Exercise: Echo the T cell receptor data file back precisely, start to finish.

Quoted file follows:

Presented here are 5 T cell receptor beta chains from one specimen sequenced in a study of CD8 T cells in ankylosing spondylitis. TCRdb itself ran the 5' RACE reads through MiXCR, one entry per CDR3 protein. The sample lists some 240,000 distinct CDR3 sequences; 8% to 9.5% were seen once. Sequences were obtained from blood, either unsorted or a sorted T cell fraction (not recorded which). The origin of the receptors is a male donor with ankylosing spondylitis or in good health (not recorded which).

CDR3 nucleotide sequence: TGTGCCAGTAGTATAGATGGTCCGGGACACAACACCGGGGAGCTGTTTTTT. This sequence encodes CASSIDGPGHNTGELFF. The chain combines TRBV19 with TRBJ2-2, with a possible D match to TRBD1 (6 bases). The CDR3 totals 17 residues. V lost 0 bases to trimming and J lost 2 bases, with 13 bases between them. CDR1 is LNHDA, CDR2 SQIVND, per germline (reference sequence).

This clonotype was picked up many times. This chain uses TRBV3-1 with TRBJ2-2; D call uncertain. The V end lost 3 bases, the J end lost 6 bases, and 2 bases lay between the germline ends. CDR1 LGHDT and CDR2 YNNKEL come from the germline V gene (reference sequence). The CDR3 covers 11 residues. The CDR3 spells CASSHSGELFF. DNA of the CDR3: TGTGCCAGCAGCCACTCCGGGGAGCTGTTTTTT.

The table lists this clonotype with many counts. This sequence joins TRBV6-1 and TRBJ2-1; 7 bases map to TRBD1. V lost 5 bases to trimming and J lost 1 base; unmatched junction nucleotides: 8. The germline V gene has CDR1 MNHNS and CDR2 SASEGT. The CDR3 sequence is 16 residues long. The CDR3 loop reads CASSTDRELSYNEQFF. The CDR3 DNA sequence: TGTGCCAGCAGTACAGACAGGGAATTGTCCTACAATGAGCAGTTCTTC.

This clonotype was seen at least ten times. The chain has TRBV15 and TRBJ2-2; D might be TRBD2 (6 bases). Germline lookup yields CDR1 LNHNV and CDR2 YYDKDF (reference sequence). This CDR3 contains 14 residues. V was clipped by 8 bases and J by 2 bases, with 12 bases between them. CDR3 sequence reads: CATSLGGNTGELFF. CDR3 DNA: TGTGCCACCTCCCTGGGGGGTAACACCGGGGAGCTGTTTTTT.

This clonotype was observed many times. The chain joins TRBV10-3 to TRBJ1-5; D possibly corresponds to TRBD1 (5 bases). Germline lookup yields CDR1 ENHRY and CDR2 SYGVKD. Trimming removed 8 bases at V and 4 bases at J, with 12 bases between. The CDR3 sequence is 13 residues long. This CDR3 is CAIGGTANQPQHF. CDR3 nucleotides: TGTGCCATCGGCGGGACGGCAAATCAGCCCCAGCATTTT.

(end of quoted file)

Presented here are 5 T cell receptor beta chains from one specimen sequenced in a study of CD8 T cells in ankylosing spondylitis. TCRdb itself ran the 5' RACE reads through MiXCR, one entry per CDR3 protein. The sample lists some 240,000 distinct CDR3 sequences; 8% to 9.5% were seen once. Sequences were obtained from blood, either unsorted or a sorted T cell fraction (not recorded which). The origin of the receptors is a male donor with ankylosing spondylitis or in good health (not recorded which).

CDR3 nucleotide sequence: TGTGCCAGTAGTATAGATGGTCCGGGACACAACACCGGGGAGCTGTTTTTT. This sequence encodes CASSIDGPGHNTGELFF. The chain combines TRBV19 with TRBJ2-2, with a possible D match to TRBD1 (6 bases). The CDR3 totals 17 residues. V lost 0 bases to trimming and J lost 2 bases, with 13 bases between them. CDR1 is LNHDA, CDR2 SQIVND, per germline (reference sequence).

This clonotype was picked up many times. This chain uses TRBV3-1 with TRBJ2-2; D call uncertain. The V end lost 3 bases, the J end lost 6 bases, and 2 bases lay between the germline ends. CDR1 LGHDT and CDR2 YNNKEL come from the germline V gene (reference sequence). The CDR3 covers 11 residues. The CDR3 spells CASSHSGELFF. DNA of the CDR3: TGTGCCAGCAGCCACTCCGGGGAGCTGTTTTTT.

The table lists this clonotype with many counts. This sequence joins TRBV6-1 and TRBJ2-1; 7 bases map to TRBD1. V lost 5 bases to trimming and J lost 1 base; unmatched junction nucleotides: 8. The germline V gene has CDR1 MNHNS and CDR2 SASEGT. The CDR3 sequence is 16 residues long. The CDR3 loop reads CASSTDRELSYNEQFF. The CDR3 DNA sequence: TGTGCCAGCAGTACAGACAGGGAATTGTCCTACAATGAGCAGTTCTTC.

This clonotype was seen at least ten times. The chain has TRBV15 and TRBJ2-2; D might be TRBD2 (6 bases). Germline lookup yields CDR1 LNHNV and CDR2 YYDKDF (reference sequence). This CDR3 contains 14 residues. V was clipped by 8 bases and J by 2 bases, with 12 bases between them. CDR3 sequence reads: CATSLGGNTGELFF. CDR3 DNA: TGTGCCACCTCCCTGGGGGGTAACACCGGGGAGCTGTTTTTT.

This clonotype was observed many times. The chain joins TRBV10-3 to TRBJ1-5; D possibly corresponds to TRBD1 (5 bases). Germline lookup yields CDR1 ENHRY and CDR2 SYGVKD. Trimming removed 8 bases at V and 4 bases at J, with 12 bases between. The CDR3 sequence is 13 residues long. This CDR3 is CAIGGTANQPQHF. CDR3 nucleotides: TGTGCCATCGGCGGGACGGCAAATCAGCCCCAGCATTTT.